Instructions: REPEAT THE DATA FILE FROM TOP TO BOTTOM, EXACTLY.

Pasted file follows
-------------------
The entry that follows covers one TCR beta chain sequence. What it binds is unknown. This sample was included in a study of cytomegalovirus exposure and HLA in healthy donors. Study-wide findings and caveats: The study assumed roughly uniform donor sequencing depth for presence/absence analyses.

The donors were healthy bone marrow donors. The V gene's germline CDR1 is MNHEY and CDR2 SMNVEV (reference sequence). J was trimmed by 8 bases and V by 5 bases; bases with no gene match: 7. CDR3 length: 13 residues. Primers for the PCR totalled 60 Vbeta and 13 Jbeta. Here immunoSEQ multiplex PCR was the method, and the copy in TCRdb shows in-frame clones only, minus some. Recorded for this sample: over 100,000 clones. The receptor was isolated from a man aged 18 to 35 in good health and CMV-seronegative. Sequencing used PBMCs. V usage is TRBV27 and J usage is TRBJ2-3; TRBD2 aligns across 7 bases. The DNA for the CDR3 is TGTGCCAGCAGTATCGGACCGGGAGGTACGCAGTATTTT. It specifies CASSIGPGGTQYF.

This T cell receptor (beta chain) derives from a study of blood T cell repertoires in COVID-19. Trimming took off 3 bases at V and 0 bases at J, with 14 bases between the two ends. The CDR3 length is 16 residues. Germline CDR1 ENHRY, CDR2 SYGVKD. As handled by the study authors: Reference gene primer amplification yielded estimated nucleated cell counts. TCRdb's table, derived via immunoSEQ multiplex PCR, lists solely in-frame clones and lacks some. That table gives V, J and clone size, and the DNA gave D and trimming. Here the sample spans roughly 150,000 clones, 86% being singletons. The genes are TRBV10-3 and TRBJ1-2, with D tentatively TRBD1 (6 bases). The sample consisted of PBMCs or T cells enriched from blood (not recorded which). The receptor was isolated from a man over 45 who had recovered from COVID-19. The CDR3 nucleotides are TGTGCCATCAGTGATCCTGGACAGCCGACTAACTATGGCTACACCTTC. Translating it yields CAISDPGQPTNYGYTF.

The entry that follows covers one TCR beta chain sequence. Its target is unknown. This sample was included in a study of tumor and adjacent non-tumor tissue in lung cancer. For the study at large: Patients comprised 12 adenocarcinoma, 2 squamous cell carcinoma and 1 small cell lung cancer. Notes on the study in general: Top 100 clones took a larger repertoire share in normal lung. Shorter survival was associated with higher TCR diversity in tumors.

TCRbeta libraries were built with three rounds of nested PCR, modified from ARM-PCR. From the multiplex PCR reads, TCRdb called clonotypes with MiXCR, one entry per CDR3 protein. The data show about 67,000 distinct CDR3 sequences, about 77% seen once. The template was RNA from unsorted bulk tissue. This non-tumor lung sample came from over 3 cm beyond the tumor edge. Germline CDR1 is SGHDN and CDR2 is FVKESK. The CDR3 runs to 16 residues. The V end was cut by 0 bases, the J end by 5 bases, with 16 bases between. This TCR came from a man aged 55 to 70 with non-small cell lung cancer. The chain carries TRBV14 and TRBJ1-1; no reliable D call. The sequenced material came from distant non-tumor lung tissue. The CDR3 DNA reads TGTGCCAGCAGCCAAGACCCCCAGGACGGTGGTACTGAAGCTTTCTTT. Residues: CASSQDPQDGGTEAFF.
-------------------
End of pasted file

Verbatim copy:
The entry that follows covers one TCR beta chain sequence. What it binds is unknown. This sample was included in a study of cytomegalovirus exposure and HLA in healthy donors. Study-wide findings and caveats: The study assumed roughly uniform donor sequencing depth for presence/absence analyses.

The donors were healthy bone marrow donors. The V gene's germline CDR1 is MNHEY and CDR2 SMNVEV (reference sequence). J was trimmed by 8 bases and V by 5 bases; bases with no gene match: 7. CDR3 length: 13 residues. Primers for the PCR totalled 60 Vbeta and 13 Jbeta. Here immunoSEQ multiplex PCR was the method, and the copy in TCRdb shows in-frame clones only, minus some. Recorded for this sample: over 100,000 clones. The receptor was isolated from a man aged 18 to 35 in good health and CMV-seronegative. Sequencing used PBMCs. V usage is TRBV27 and J usage is TRBJ2-3; TRBD2 aligns across 7 bases. The DNA for the CDR3 is TGTGCCAGCAGTATCGGACCGGGAGGTACGCAGTATTTT. It specifies CASSIGPGGTQYF.

This T cell receptor (beta chain) derives from a study of blood T cell repertoires in COVID-19. Trimming took off 3 bases at V and 0 bases at J, with 14 bases between the two ends. The CDR3 length is 16 residues. Germline CDR1 ENHRY, CDR2 SYGVKD. As handled by the study authors: Reference gene primer amplification yielded estimated nucleated cell counts. TCRdb's table, derived via immunoSEQ multiplex PCR, lists solely in-frame clones and lacks some. That table gives V, J and clone size, and the DNA gave D and trimming. Here the sample spans roughly 150,000 clones, 86% being singletons. The genes are TRBV10-3 and TRBJ1-2, with D tentatively TRBD1 (6 bases). The sample consisted of PBMCs or T cells enriched from blood (not recorded which). The receptor was isolated from a man over 45 who had recovered from COVID-19. The CDR3 nucleotides are TGTGCCATCAGTGATCCTGGACAGCCGACTAACTATGGCTACACCTTC. Translating it yields CAISDPGQPTNYGYTF.

The entry that follows covers one TCR beta chain sequence. Its target is unknown. This sample was included in a study of tumor and adjacent non-tumor tissue in lung cancer. For the study at large: Patients comprised 12 adenocarcinoma, 2 squamous cell carcinoma and 1 small cell lung cancer. Notes on the study in general: Top 100 clones took a larger repertoire share in normal lung. Shorter survival was associated with higher TCR diversity in tumors.

TCRbeta libraries were built with three rounds of nested PCR, modified from ARM-PCR. From the multiplex PCR reads, TCRdb called clonotypes with MiXCR, one entry per CDR3 protein. The data show about 67,000 distinct CDR3 sequences, about 77% seen once. The template was RNA from unsorted bulk tissue. This non-tumor lung sample came from over 3 cm beyond the tumor edge. Germline CDR1 is SGHDN and CDR2 is FVKESK. The CDR3 runs to 16 residues. The V end was cut by 0 bases, the J end by 5 bases, with 16 bases between. This TCR came from a man aged 55 to 70 with non-small cell lung cancer. The chain carries TRBV14 and TRBJ1-1; no reliable D call. The sequenced material came from distant non-tumor lung tissue. The CDR3 DNA reads TGTGCCAGCAGCCAAGACCCCCAGGACGGTGGTACTGAAGCTTTCTTT. Residues: CASSQDPQDGGTEAFF.